A Correlation analysis was conducted to determine the co-resistance pattern between different phenotypic and genotypic traits (Fig. 6) and to detect the existent associations between different resistance determinants and clonal complexes (Additional file 5). The correlation analysis indicated a positive correlation between phenotypic resistance towards macrolides, clindamycin, fluoroquinolones and cotrimoxazole. Tetracycline resistance, on the other hand, was negatively correlated with the aforementioned antibiotic classes. Notably, despite the small number of linezolid-resistant isolates, phenotypic resistance to linezolid was positively correlated to resistance to most antibiotics used (except tetracycline), indicating the potential of these isolates to develop pan-resistance. Among the observed negative correlations is the one between the ubiquitous norA gene and tetL gene, which may explain the negative correlation between fluoroquinolones and tetracycline resistance. Other negative correlations include the ones between fusC and ermC and between blaZ and chloramphenicol resistance. Regarding the correlations between clonal complexes and antibiotic resistance (Additional file 5), the predominant CC1 was negatively correlated to gyrA, grlA, and fusA gene mutations and positively correlated to qacB and tetL. On the other hand, CC8 was negatively correlated to tetL but positively correlated to the previously mentioned gene mutations.

Fig. 6
figure 6

Correlation matrix between antibiotic resistance genotype and phenotypic features with the statistically significant correlations (p <  = 0.05). The white squares show no significant correlation. Red dots show a significant negative association, while blue dots show a significant positive correlation. The sizes and the color of the dots degrees are matched to the correlation coefficient's value (r)


Ever since its first description, MRSA has been known for its exceptional adaptability and evolving mechanisms into endemic and epidemic strains conferring a serious threat to public health. MRSA epidemiology varies in different geographical locations and healthcare settings [4]. Typically, in each location, few MRSA clones predominate for a while before declining and being replaced by new successful strains [32]. Therefore, monitoring the local and global molecular and genomic epidemiology of MRSA is crucial to understand the drivers of resistance spread and to direct antibiotic stewardship policies in local hospitals.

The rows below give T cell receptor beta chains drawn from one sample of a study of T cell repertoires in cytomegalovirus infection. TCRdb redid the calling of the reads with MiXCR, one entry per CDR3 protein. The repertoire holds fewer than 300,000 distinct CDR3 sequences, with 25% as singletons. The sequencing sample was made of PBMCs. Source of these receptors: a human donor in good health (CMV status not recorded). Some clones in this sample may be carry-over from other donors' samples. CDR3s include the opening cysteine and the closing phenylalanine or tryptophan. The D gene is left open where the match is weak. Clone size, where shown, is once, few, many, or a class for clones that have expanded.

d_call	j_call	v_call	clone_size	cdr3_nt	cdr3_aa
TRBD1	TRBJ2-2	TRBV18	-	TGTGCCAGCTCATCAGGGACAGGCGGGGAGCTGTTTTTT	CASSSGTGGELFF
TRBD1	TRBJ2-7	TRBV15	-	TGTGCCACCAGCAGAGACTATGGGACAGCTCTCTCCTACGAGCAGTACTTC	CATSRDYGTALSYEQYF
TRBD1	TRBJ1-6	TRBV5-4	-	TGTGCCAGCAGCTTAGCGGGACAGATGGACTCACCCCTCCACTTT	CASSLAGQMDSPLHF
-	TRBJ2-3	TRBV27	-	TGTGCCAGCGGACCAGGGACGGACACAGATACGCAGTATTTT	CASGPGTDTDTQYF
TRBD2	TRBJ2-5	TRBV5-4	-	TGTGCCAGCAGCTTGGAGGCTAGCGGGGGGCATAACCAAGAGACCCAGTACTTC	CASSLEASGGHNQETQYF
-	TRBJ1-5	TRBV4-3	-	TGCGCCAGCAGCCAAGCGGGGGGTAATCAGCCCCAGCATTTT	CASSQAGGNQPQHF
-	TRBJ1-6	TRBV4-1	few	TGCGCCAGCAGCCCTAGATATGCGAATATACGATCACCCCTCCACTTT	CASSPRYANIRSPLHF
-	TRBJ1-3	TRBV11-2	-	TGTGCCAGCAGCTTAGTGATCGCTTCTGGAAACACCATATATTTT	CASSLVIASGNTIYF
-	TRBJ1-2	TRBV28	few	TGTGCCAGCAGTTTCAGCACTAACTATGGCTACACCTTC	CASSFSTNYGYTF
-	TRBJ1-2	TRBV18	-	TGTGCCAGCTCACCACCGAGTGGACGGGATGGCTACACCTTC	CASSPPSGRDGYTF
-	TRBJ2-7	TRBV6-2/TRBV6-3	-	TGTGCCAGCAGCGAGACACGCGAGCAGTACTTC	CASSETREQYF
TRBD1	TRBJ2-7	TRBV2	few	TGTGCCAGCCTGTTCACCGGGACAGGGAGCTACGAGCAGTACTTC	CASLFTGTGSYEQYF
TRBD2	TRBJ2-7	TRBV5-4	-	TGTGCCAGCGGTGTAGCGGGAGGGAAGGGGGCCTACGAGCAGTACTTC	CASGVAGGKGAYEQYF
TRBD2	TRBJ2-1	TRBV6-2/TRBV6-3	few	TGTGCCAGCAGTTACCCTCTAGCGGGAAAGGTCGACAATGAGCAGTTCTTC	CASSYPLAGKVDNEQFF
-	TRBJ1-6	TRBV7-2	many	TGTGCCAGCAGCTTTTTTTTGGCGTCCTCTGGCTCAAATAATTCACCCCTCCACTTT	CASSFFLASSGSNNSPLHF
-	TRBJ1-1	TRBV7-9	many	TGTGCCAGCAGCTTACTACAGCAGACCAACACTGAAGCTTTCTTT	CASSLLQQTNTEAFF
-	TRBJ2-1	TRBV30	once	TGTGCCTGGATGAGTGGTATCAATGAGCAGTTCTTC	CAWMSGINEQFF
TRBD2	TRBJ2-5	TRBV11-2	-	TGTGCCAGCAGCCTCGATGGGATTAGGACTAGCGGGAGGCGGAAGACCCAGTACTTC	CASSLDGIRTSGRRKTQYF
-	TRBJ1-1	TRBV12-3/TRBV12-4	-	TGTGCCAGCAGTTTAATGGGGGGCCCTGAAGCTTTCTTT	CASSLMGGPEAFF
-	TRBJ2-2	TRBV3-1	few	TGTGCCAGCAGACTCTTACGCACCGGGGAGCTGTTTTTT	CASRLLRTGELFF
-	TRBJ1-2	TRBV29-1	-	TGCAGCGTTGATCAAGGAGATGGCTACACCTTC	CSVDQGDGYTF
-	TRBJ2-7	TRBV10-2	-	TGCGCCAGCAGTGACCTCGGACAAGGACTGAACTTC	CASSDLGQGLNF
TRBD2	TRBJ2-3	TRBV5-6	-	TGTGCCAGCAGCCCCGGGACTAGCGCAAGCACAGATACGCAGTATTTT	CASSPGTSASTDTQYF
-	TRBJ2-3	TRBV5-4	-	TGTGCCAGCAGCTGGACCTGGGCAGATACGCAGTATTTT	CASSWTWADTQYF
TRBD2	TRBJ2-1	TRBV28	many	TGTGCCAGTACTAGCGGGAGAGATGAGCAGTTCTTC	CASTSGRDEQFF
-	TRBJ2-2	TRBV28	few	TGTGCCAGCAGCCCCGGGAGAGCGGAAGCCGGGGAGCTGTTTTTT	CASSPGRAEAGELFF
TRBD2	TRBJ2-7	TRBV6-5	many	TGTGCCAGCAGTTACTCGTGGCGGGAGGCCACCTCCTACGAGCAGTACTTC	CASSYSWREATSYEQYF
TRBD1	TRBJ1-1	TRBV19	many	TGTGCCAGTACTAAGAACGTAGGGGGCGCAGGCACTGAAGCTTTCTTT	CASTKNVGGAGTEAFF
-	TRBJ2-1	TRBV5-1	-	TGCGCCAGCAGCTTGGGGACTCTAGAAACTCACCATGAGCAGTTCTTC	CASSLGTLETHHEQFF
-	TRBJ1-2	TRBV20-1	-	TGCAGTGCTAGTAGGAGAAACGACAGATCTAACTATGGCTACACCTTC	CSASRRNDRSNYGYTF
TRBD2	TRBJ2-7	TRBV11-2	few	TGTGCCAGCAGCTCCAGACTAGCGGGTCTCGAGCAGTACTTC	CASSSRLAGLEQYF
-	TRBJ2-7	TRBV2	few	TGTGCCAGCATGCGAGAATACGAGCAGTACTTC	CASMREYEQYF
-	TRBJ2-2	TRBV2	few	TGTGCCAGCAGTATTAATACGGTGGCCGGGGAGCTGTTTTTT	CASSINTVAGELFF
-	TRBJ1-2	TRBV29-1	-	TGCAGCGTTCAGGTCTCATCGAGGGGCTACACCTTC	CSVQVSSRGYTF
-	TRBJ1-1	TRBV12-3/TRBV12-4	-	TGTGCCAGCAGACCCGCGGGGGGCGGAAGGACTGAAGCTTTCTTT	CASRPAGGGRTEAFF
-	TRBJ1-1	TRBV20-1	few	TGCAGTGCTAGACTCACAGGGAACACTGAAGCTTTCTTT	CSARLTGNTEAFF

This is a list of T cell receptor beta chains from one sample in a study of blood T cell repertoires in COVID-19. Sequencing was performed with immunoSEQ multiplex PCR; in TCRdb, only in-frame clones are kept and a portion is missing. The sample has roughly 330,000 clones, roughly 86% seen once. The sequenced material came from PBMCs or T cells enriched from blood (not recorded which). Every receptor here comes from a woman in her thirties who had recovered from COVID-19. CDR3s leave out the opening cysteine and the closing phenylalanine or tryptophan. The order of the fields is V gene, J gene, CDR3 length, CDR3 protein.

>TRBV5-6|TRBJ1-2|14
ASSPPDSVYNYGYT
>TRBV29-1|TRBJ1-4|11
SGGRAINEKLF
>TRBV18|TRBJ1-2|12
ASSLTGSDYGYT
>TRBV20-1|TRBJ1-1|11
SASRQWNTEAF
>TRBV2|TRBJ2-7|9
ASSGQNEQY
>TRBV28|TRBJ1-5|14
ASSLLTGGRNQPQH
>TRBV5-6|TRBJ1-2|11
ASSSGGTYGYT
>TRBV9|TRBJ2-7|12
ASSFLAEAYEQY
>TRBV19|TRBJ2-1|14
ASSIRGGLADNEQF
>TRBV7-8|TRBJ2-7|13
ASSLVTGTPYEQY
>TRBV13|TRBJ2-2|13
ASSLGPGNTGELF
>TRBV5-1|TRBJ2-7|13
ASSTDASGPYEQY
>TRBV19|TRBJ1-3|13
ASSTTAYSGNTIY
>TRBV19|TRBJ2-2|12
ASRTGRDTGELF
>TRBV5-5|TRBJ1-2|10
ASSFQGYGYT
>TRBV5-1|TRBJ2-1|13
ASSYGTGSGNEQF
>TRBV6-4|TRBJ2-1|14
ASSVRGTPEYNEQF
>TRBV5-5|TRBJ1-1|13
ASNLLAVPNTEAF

In this study, despite the limited number of isolates, MRSA STs and CCs were quite diverse, indicating weak clonality and high dissemination of Egyptian isolates. The most frequently detected sequence types were ST1 (19.4%), ST121 (11.1%), and ST239 (8.3%). Twelve isolates were missing one or two alleles of the seven housekeeping genes and had an undetermined sequence type. Clonal complexes were determined based on sharing five or more alleles with the central genotype (ST). The results of CC typing were confirmed by maximum likelihood phylogenetic analysis, which demonstrated that isolates belonging to the same clonal complexes were closely related. According to Durand et al., Wg-MLST is particularly liable to genome fragmentation which disables marker calling [18]. Phylogenetic analysis is less sensitive to this issue; therefore, it can be used to conclude the closely related genotypes. Regarding CC types, the community associated CC1 clone was predominating in our hospital-recovered isolates comprising about third of the isolates (27.8%), followed by CC121 (16.6%) and CC8 (13.8%).

Previous studies on MRSA from Egyptian health care settings suggested temporal and spatial epidemiological variation. For instance, ST1535-V, ST1-V and ST239-III comprised the majority of MRSA isolates obtained from patients admitted to major tertiary hospital in Cairo between 2017 and 2018 [52]. Another study revealed that CC15-V and CC1-V were the predominating clonal complexes in a hospital in Alexandria in 2020 [37]. Previous surveillance studies indicated that ST239-III (CC8), the Brazilian/Hungarian clone, was the most commonly detected HA-MRSA clone in multiple African and Middle Eastern cities [32]. Also, a recent Egyptian study showed that different variants of the ST239-MRSA-III clone were comprising the majority of their MRSA isolated from hospital in Alexandria between September and December 2015 [38]. Nonetheless, although our isolates are epidemiologically classified as HA-MRSA, only 8.3% belong to ST239-MRSA-IIIa strain.